| As I predicted, the story of high-salaried city officials in a small city in LA County is being used to call into question all public employee salaries, from the people who empty the park trash cans, put books on the shelves, teach your kids, to the people who make sure all this is done within the budget. This SacBee article on a recent League of Cities meeting is a good example of how the local government feels they're on the defensive:
"For city managers, it's kind of like the Rodney King beating," said Winters City Manager John Donlevy, who is on the League's city manager executive committee. "It had to be one of the most reprehensible things done. City managers are charged with being the fiduciary of the public trust. Cities have to live within their means and I don't care how good (they are), nobody should be paid close to a million dollars."
The scandal in the city of 37,000 comes at a vulnerable time for California cities. Trust in public officials has eroded, particularly when the discussion turns to those with high salaries. In addition, as cities and counties use layoffs and wage concessions to balance their budgets, labor unions are accusing public agencies of protecting bloated management staffs at the expense of the rank and file.
I'm sure everyone would probably agree that $800,000 to run a small city like Bell is a bit much. But the focus on city salaries seems more than a little hypocritical when compared to the far larger, much more widespread, systematic robbery of the middle-class by the CEO class, who get paid exorbitant salaries even when they fail.
Carly Fiorina, candidate for US Senate, took a $21.4 million payout when she was fired from HP after having destroyed that company.
As to Meg Whitman's exorbitant salary, Jerry Brown made the obvious connection while on Neil Cavuto's Fox News show recently:
CAVUTO: You sound like your Republican opponent, Meg Whitman. It's almost word-for-word what she says.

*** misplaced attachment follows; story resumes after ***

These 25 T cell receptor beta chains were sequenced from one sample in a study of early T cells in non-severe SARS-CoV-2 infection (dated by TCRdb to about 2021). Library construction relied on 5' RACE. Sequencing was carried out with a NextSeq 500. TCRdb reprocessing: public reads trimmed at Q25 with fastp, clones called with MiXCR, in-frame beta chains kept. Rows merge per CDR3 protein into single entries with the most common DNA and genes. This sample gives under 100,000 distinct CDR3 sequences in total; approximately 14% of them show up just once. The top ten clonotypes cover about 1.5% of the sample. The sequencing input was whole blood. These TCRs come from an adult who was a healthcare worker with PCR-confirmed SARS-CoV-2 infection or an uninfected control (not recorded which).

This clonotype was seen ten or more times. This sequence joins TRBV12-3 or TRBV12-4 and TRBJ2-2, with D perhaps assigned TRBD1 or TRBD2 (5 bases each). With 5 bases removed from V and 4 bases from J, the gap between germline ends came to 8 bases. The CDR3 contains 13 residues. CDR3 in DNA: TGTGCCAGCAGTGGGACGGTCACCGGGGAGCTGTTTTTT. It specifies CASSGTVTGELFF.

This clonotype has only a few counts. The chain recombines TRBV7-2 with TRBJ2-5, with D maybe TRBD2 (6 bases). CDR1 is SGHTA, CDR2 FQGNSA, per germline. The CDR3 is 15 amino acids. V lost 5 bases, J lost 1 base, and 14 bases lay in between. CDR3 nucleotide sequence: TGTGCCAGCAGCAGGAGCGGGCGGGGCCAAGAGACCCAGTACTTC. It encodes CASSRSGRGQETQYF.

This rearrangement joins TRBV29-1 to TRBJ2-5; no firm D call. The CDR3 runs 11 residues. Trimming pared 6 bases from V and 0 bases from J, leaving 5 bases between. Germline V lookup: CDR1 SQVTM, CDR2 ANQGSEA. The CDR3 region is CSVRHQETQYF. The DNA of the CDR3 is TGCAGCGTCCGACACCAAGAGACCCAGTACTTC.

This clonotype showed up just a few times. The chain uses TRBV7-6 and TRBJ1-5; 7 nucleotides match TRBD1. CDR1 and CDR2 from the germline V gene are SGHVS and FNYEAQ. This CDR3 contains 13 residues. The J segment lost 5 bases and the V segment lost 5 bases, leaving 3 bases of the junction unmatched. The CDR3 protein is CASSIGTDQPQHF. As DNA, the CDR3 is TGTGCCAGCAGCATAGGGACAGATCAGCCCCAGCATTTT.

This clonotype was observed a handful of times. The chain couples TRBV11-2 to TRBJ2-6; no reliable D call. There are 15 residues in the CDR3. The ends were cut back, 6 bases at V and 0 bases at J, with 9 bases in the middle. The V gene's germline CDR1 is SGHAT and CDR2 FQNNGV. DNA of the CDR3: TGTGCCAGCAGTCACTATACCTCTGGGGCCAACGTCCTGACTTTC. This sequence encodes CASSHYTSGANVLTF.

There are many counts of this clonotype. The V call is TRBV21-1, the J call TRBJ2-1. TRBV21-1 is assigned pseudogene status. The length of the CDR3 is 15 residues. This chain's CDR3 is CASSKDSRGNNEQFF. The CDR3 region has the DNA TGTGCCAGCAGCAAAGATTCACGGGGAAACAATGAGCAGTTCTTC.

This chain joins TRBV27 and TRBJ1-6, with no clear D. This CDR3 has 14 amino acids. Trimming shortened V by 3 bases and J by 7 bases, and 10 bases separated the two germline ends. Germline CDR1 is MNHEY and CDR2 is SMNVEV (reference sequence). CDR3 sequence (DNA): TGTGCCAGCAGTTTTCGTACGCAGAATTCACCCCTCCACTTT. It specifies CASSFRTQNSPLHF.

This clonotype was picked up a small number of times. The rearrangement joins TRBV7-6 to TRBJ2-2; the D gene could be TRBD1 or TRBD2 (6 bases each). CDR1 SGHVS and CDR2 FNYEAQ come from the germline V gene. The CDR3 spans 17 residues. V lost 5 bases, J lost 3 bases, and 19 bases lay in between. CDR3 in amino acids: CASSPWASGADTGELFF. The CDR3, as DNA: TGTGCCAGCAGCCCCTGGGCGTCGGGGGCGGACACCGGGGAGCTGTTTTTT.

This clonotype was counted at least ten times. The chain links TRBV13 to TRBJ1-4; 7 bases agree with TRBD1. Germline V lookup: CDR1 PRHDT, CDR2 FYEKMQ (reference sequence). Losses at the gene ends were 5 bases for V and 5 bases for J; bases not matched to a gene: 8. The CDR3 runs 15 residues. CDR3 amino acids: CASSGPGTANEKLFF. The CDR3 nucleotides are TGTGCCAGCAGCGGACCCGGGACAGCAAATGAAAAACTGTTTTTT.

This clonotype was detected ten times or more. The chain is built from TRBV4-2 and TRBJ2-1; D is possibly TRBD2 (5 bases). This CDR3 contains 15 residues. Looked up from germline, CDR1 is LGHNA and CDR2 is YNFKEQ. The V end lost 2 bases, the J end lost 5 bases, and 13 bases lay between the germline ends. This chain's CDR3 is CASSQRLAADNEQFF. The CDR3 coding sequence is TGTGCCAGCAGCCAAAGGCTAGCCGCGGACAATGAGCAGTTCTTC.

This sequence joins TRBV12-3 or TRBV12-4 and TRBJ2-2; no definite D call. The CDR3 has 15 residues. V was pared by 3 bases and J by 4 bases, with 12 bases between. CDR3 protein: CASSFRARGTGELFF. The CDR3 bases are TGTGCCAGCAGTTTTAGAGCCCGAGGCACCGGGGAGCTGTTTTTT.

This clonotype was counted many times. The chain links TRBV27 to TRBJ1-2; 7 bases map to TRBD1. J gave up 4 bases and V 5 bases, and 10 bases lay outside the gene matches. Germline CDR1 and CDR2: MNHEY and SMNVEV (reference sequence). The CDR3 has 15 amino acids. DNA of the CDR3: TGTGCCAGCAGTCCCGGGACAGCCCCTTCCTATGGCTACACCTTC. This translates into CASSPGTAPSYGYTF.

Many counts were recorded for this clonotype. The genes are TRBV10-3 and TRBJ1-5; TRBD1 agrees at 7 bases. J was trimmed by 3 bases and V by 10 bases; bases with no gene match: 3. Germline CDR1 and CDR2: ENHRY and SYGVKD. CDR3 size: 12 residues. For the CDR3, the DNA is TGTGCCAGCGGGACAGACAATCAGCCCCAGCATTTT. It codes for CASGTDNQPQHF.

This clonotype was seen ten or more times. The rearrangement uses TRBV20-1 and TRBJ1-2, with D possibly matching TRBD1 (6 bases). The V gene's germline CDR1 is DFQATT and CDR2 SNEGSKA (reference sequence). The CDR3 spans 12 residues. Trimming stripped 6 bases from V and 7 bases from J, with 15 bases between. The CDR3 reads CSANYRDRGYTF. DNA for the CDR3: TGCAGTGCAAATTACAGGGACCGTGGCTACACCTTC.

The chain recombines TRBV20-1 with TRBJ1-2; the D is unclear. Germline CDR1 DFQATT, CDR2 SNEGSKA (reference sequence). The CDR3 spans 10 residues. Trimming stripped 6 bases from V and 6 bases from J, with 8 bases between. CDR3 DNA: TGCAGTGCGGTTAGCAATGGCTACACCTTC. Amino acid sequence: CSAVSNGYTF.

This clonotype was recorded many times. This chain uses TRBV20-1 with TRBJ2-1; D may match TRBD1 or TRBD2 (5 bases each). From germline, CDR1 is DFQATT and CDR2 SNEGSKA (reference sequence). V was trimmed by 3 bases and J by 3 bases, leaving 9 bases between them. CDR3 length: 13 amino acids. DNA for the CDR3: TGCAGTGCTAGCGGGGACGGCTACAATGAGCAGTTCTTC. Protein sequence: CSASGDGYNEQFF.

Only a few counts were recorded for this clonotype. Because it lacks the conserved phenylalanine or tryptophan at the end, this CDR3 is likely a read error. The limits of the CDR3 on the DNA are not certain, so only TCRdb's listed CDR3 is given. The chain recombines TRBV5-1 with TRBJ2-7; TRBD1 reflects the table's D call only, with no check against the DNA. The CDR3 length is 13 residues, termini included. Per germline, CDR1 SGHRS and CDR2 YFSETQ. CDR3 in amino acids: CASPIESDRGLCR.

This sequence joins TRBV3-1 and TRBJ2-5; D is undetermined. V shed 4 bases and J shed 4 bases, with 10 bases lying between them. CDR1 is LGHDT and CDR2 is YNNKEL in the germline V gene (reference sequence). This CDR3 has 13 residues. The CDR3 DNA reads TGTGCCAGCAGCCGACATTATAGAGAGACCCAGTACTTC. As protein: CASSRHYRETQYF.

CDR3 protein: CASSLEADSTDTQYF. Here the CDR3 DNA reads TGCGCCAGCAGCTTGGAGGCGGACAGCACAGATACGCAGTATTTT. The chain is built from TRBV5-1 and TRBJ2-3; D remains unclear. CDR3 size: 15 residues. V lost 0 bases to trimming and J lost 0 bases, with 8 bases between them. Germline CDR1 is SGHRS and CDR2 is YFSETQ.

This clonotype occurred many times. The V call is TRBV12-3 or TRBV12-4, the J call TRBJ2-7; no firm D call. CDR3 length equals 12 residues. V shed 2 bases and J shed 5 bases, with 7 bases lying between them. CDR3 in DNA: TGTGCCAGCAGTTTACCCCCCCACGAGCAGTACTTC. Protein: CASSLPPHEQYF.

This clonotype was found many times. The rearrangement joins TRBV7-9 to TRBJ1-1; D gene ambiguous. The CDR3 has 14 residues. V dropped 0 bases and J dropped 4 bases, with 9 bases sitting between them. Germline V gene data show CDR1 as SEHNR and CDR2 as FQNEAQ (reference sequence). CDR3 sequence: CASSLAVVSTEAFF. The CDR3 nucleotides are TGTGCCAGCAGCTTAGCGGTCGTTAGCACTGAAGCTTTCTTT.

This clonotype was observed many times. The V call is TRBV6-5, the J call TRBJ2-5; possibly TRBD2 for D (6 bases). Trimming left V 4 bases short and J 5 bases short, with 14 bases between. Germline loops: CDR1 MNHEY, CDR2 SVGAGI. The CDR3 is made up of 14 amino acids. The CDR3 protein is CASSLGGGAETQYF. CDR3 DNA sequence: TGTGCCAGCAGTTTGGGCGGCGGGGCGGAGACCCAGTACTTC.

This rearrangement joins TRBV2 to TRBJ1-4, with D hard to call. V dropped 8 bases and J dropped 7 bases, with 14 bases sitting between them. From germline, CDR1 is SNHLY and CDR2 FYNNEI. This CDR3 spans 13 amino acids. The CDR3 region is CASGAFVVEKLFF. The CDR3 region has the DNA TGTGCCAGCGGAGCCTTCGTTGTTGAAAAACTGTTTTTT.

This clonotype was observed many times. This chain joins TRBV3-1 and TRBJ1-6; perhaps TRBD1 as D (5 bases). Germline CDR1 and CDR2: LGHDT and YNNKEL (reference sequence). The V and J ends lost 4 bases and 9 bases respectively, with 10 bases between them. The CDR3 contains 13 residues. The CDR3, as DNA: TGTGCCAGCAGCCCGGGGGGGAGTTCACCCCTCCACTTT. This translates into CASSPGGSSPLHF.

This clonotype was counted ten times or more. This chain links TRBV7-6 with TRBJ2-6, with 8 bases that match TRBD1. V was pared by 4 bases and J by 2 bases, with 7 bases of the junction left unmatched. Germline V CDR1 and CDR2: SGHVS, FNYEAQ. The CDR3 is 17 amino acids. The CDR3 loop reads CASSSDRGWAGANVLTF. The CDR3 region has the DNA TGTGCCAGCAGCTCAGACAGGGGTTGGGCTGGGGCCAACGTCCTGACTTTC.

BROWN: Well, no, you'll -- listen, wait a minute, this lady gave herself $120 million and then they had to lay off 20 percent of the employees. She had a private jet that flew her around for 200 hours on private...
CAVUTO: Yes, but she wasn't on the tax-payer's dime, you know what I'm saying?
BROWN: No, but that was shareholders, and shareholders are really the citizens of the corporation. So, look, she is flying around on a private jet. She has almost 100 employees paying -- spending $500,000 a day. It's the only business that I know of that has no limit. There's no sense of cost containment. And that's not a good preparation to take over California which is $19 billion in the hole.
Cavuto's response is revealing: he thinks it's perfectly OK for a CEO to rob the shareholders and employees, paying them lower dividends and wages in order to enrich themselves, but when it comes to public employees, how dare they make anything other than poverty wages.
Jerry Brown was absolutely right to call out this hypocrisy. CEOs make hundreds of times what their average employees make, a form of systematic robbery that has contributed to the wage stagnation and economic imbalances that helped produce the recession.
And both Fiorina and Whitman support extending the Bush tax cuts for the wealthy, with Whitman wanting to worsen the state budget deficit with a capital gains tax cut that would further enrich her wealthy friends while forcing more teacher layoffs.
Therein lies the true hypocrisy of the Bell scandal. A few city managers are making high six figures and suddenly it's the end of the world for local government - but failed CEOs take home ridiculous amounts of money at the expense of their shareholders and employees while their companies suffer and struggle, while these CEOs fire tens of thousands of workers so they can have more money to finance their campaigns for office, and we're supposed to see it as the natural order of the world?
I don't think so.